Learn The Warning Signs Of Serious Complications And Have A Plan
Even with treatment, pulmonary hypertension may lead to serious complications such as heart failure and arrhythmias. Know the signs and symptoms of pulmonary hypertension and how to recognize the possible complications.
If you are taking a blood thinner, this will increase your risk of bleeding. If you experience any abnormal bleeding, such as blood in your stool, black stool, or coughing up blood, contact your doctor right away. If you fall while taking a blood thinner, you are at higher risk for bleeding inside your head. Let your doctor know if you have fallen while taking a blood thinner.
Some treatments for pulmonary hypertension must be given through a long-term intravenous line. Call your doctor right away if you have any signs of infection. Signs of infection include redness, swelling, or yellow discharge where the IV is inserted a fever of 100.3°F or higher and chills.
- consuming a heart-healthy diet consisting of fruits, vegetables, and whole grains
- reaching or maintaining a moderate weight
Although physical activity is important for health, a person should avoid lifting heavy weights or doing other activities that cause strain.
PAH is a progressive condition, which means that the condition will worsen over time.
A 2012 evaluation found that in the last 20 years, the survival rate for PAH has improved.
The researchers behind the evaluation reported the following survival rates for individuals with PAH of unknown cause:
Do Lung Transplants Help With End
A lung transplant can be an option for some patients with end-stage lung disease. The Lung Transplant Program at Brigham and Women’s Hospital offers single and bilateral lung transplantation for appropriate candidates with a variety of end-stage lung diseases, including:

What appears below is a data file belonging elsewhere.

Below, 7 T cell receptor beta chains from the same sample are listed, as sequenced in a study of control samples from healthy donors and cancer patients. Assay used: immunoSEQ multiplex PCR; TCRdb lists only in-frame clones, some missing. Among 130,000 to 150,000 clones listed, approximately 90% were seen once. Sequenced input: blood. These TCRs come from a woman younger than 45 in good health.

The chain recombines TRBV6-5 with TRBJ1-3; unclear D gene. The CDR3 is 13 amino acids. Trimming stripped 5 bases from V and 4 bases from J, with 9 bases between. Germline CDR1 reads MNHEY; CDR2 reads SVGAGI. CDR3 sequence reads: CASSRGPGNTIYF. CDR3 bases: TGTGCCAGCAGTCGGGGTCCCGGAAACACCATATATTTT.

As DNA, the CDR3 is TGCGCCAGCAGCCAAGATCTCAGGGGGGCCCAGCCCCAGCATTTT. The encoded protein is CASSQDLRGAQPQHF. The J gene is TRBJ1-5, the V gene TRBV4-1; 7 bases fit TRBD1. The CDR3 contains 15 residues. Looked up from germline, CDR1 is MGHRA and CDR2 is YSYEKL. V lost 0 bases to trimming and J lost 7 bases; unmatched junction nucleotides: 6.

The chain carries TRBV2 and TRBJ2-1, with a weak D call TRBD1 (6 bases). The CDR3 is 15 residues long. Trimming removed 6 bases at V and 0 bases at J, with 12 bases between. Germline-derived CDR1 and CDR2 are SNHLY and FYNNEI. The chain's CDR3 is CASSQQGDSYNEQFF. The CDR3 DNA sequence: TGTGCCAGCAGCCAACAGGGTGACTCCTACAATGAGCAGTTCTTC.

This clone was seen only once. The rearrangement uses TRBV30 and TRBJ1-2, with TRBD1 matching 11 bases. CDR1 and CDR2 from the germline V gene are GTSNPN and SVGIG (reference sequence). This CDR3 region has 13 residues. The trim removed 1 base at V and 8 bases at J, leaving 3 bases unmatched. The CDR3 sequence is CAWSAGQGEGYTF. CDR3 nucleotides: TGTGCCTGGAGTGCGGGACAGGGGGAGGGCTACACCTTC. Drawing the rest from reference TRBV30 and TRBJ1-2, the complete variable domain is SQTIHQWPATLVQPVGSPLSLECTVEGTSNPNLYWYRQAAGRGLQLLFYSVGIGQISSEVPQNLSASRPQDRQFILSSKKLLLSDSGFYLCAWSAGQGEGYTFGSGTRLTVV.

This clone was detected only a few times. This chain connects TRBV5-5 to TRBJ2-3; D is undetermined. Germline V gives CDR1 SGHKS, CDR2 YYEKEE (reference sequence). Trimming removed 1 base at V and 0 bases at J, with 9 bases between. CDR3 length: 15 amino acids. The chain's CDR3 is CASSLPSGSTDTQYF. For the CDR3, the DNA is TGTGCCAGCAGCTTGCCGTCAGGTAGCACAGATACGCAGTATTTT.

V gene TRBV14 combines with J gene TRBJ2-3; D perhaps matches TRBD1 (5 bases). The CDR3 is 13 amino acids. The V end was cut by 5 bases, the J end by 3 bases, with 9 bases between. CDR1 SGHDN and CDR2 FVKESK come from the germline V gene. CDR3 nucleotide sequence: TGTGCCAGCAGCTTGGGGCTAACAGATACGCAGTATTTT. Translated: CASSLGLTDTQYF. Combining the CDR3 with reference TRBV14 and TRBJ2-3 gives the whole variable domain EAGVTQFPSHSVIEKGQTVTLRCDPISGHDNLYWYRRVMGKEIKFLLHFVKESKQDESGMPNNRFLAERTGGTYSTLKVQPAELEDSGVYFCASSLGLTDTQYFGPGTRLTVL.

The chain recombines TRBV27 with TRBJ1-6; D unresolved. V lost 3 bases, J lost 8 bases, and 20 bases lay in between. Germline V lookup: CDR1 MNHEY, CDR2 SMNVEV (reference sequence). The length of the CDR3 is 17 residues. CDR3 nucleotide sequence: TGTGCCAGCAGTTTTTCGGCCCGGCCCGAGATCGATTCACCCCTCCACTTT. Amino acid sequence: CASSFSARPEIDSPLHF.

Learn more about lung transplantation.
While Theres No Cure For Pah There Are Effective Ways To Manage The Disease
The median survival used to be 2.5 years. Now I’d say most patients are living seven to 10 years, and some are living as long as 20 years.
Alessandro Maresta. M.D., Vice President and Head of Global Medical Affairs, Actelion PharmaceuticalsShare
On a physiological level, there are several different biological mechanismsknown as pathwaysrelated to how blood vessels work that are believed to play a role in PAH.
“The guidelines strongly recommend that when a patient is diagnosed with PAH, they start a combination of drugs to target two different pathways,” Maresta says. “You might get one drug first, and then start on the second one within six months.” Maresta adds that current studies are now suggesting that targeting three pathways at once has the potential to lead to better outcomes.
While there’s currently no cure for PAH, the typical prognosis is much better today than it was 25 years ago. “The median survival used to be 2.5 years,” Maresta says. “Now I’d say most patients are living seven to 10 years, and some are living as long as 20 years.”
The main focus today, adds Maresta, is to find a new pathway and an effective drug to target itfor which research is currently underway. “We’re dedicated to making it happen,” Maresta says.
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Overall Characteristics Of The Study Population
Between June 2008 and May 2012, a total of 132 patients with PH died and were reviewed by the PH team. We excluded five patients that had undergone lung transplantation and 43 subjects with nongroup I PH . The remaining 84 patients with PAH were included in this study. Mean age ± SD at the time of death was 58 ± 14 years and 61 were female. NYHA functional class at the time of last clinic visit was either III or IV in 77 patients and most of them had physical findings suggestive of right heart failure. Twenty-nine of them were on oxygen at an average ± SD flow of 4 ± 2 L/min. Right ventricular function was either moderately or severely impaired in 71 patients and 24 subjects had at least mild pericardial effusion .